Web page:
Forever In Your Debt: Putting the Car before the Horse

Firstly, I'd hate to do this, but I heard there's some video of a mountain biker getting hit by a an antelope in South Africa. However, I can't seem to find it. If you have any idea where I can watch it please click here. Thanks very much.

Speaking of things that are all over the Internet, you've probably heard by now about that GM advertisement telling college students to "stop pedaling" and to "start driving," as reported by BikePortland:

The cynical view of the American educational system is that it exists solely to make sure you graduate with sufficient debt to ensure your indentured servitude to "the Man" for the rest of your life. I know I had barely hung the obligatory John Cleese "Silly Walk" poster in my own dorm room when I was visited by a phalanx of sorority pledges who, in order to gain acceptance into the sisterhood, had to sign up their fellow freshmen for WhateverBank™ MasterCards. You've got to admire the brilliance of that bank--harness the awesome power of college students' burning desire for social acceptance in order to create a free marketing army who will in turn create thousands of new cardholders for you. Presumably, those sweatpants-clad pledges from Syossett now work on Wall Street, and the stoned freshmen with the towels stuffed under their doors who said "Yes" to the cards are now the Occupy Wall Street protesters, jobless yet still paying off the buckets upon buckets of buffalo wings they paid for with those stupid cards.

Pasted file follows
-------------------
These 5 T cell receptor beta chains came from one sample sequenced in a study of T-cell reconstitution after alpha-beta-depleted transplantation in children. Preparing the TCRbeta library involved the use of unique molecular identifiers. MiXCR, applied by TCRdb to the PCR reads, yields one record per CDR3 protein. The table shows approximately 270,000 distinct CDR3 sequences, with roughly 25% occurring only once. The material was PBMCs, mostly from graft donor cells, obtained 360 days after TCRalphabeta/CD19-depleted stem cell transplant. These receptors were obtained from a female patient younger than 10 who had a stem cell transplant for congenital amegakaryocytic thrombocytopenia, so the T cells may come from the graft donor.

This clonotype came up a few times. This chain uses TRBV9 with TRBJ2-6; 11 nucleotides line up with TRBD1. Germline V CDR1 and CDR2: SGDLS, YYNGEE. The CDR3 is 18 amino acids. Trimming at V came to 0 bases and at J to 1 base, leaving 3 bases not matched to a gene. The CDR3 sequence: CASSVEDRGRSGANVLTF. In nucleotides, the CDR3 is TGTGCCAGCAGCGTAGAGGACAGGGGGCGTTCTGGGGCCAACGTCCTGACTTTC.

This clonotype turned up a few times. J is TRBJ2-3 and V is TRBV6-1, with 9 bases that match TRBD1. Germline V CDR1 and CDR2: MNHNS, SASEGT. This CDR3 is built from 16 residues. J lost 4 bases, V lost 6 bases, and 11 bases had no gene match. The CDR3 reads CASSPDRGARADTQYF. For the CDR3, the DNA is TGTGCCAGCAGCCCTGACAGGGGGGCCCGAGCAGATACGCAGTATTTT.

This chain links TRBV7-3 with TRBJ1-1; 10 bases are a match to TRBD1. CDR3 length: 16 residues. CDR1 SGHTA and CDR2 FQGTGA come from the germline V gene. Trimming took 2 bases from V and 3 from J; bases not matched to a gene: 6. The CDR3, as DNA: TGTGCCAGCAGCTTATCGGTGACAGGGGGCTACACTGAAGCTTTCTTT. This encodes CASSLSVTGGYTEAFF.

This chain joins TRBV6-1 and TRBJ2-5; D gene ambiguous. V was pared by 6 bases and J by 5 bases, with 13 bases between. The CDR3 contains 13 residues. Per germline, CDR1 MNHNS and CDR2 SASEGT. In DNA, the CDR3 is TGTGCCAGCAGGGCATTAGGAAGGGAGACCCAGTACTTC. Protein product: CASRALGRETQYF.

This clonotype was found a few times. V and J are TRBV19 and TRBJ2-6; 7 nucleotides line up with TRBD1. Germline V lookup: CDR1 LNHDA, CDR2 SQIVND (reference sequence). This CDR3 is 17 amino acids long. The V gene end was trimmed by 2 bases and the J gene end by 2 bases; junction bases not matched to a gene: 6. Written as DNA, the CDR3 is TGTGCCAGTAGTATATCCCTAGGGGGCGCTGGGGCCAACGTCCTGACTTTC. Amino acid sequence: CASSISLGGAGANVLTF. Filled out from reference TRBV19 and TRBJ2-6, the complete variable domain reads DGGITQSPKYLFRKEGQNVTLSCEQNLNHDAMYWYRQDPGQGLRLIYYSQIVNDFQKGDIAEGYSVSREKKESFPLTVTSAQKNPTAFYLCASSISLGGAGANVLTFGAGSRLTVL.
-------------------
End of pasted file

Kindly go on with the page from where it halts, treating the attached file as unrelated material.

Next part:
Given this, it's hardly surprising that GM would employ a similar peer pressure-driven tactic to sell cars. Sure, entering the nonexistent job market with a student loan and a car loan is like going on one of those "epic" Rapha ride with no food, water, or chamois cream, but at least you won't be some loser who commutes by bicycle. Really, the pitch is so predictable that I can't even bother to be irritated by it--it's no more offensive than those stupid Chrysler ads. What is irritating though is that they don't even have the "pants yabbies" to stand by it. Instead, they're falling all over themselves and apologizing on Twitter:

Yeah, I'm sure they're "looking forward to sharing the roads." Essentially, GM have succeeded in turning the outraged Forces of Cycling Smugness into a free focus group who are now unwittingly helping them re-draft their college ad campaign. It should be a matter of days before a new ad with a driver smiling at a woman on Dutch bike comes out, and they start giving away crappy trunk racks and Denali road bikes with the Chevy Cruze.

In so doing, my intent was to make light of the irony that, in Portland, a mobile bike shop-slash-rolling party is probably commonplace. (I know, high-larious, right? Jokes are even funnier when you explain them.) What I did not mean to do was cause offense to the entrepreneur himself, though unfortunately it appears that I may have done so: